• Serving Birmingham, AL / USA
    Birmingham-Shuttlesworth International Airport
  • Birmingham, AL Airport Information

    Birmingham-Shuttlesworth International Airport: 5900 Messer Airport Hwy, Birmingham, AL 35212

Birmingham-Shuttlesworth International Airport is the state of Alabama’s busiest and largest airport, serving almost 3 million passengers per year. It has consistently ranked among the top 75 U.S. airports in terms of the number of passengers served annually. The airport is located just five miles from downtown Birmingham and serves the residents of Birmingham and Central Alabama.

Birmingham-Shuttlesworth Airport History

The airport started as Birmingham Municipal Airport in 1931, replacing the Roberts Field landing strip on the west side of the city where flights had been taking off since the late 1920s. The name was changed in 1993, when flights to Mexico and Canada prompted a more global title, Birmingham International Airport. In 2008, the suggestion was made to name the airport for famed civil rights activist Fred Shuttlesworth, and it became Birmingham-Shuttlesworth Airport.

In the 1940s, the airport was offered to the U.S. Air Force for wartime efforts, and the gesture paid off for the city of Birmingham. In exchange for a rental rate of $1 per year, the Air Force used the airport facility and made over $2 million in improvements. By August 1948, when the city regained control of the airport, it was larger in acreage and had a new control tower and modification plant. New taxi strips had been installed, and the terminal had been enlarged.

Throughout the years, the runways have been expanded and improved a number of times. Currently, the airport operates with two runways. They are 12000 feet and 7100 feet. Additional runways from the past have been deserted or are being used for taxiways.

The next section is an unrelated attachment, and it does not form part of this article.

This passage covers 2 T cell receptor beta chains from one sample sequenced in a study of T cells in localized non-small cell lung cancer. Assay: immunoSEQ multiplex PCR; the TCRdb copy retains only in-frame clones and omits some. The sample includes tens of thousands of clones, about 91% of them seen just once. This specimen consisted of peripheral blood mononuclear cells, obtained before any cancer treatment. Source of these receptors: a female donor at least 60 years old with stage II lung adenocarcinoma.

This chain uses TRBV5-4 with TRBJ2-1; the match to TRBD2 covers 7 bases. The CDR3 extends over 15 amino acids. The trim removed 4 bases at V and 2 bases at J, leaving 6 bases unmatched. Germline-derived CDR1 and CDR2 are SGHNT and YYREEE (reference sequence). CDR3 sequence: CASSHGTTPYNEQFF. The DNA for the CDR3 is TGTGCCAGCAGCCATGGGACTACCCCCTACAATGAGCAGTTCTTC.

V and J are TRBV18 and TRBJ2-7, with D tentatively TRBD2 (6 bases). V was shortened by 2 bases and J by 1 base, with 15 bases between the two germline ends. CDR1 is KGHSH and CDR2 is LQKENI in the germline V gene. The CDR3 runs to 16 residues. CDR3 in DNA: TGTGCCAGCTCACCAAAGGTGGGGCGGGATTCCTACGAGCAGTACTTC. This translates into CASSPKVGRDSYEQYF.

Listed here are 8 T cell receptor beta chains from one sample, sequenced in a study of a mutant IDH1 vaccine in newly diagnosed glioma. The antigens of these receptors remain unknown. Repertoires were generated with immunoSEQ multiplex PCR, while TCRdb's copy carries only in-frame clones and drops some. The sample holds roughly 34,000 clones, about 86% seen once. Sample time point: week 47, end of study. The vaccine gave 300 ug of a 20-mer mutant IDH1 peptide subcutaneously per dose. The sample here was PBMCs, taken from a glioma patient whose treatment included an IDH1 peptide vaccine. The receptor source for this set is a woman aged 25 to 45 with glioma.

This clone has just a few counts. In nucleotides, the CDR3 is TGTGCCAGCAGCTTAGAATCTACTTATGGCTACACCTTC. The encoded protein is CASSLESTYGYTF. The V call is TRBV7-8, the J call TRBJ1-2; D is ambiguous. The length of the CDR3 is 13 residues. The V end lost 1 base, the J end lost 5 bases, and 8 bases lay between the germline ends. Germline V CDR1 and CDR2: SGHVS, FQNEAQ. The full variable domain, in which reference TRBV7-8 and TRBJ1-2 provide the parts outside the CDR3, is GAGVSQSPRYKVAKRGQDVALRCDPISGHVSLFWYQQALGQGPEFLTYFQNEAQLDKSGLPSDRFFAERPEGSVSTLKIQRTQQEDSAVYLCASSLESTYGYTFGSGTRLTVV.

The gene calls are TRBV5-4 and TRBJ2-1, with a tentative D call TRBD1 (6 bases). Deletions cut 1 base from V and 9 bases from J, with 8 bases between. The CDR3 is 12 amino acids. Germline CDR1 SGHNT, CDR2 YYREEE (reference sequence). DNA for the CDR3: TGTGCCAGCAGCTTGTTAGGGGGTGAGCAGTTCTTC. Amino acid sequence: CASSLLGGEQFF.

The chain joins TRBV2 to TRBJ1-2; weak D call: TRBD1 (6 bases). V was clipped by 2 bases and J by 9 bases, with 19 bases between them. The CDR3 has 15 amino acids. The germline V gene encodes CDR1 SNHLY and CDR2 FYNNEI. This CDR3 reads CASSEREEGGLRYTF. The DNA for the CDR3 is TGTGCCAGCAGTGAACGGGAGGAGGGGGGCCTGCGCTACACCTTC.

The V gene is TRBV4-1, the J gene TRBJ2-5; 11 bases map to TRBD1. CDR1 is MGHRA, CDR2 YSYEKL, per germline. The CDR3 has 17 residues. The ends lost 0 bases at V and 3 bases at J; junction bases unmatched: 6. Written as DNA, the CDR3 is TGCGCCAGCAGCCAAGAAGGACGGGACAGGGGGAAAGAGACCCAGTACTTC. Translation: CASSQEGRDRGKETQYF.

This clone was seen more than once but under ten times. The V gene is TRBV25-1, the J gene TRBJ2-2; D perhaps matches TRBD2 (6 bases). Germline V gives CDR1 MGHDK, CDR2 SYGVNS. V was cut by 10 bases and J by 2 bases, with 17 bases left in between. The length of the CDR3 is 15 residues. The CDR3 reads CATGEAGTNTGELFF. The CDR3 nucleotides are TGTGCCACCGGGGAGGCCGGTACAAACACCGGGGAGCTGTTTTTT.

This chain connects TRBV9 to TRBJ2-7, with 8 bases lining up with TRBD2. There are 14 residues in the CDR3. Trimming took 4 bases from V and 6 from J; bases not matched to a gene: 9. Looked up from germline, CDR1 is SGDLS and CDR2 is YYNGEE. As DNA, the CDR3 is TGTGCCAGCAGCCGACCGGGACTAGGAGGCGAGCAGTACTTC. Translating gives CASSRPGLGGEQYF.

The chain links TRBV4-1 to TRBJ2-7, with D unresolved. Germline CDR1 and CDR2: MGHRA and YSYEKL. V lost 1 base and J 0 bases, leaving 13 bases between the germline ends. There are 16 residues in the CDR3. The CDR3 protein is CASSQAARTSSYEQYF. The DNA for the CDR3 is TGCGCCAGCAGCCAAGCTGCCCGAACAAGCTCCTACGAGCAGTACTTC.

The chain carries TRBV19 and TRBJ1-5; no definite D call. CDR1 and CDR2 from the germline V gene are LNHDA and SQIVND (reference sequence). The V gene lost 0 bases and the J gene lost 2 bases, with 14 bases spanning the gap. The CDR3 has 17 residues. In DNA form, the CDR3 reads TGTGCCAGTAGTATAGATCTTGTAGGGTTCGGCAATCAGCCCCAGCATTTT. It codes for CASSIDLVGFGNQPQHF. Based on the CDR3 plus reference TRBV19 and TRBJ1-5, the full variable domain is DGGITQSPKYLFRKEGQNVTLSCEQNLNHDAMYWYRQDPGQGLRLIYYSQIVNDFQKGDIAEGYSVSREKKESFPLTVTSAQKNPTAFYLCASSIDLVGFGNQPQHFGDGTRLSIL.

Airport Terminals and Parking

Birmingham-Shuttlesworth International Airport
Birmingham-Shuttlesworth International Airport

A second terminal was added in the 1960s, but that terminal as well as the original 1931 terminal are no longer used. They were replaced by a new terminal in 1973 built in a semi-circle design. This passenger terminal has undergone several modernizations and improvements throughout the 1990s and 2000s. The current terminal has two levels and two concourses, although a third concourse is planned. New construction continues to make the older buildings obsolete. Nothing remains of the 1931 terminal building, and the control tower built in the 1960s has made way for a new control tower, which opened in 2001.

A 1600-space parking deck was built in the 1970s, but it has been expanded and remodeled to now include over 5000 spaces. The multi-level deck is located adjacent to the terminal and features a covered walkway for passengers’ convenience. Hourly parking is available on one level of the deck, with the majority of the levels set aside for daily or short-term parking.

A long-term surface lot is available within minutes of the terminal, and there are over 700 spaces available in that lot. Shuttle bus service is provided for travelers to and from that lot on a continuous basis. A cell phone lot is also available for family or friends waiting to pick up arriving passengers.

Airport Transportation & Amenities

The airport is easily accessible for travelers with options for rental cars, taxi, limousines, and shuttle service into downtown Birmingham. Business travelers can work during layovers in the airport’s business center, which features high-speed internet connections for laptops and a copy center for printing. Wi-Fi connections are available for passengers throughout the airport.

In 1991, an air cargo facility was added to the airport, increasing its freight capabilities. Birmingham-Shuttlesworth International Airport celebrated its 75th anniversary in 2006, and the airport is still growing and expanding each year. A music video was filmed in one of the unused terminals of the airport in 2008. The video, by Christian contemporary artist Brandon Heath, was for the Grammy Award-nominated “Give Me Your Eyes.”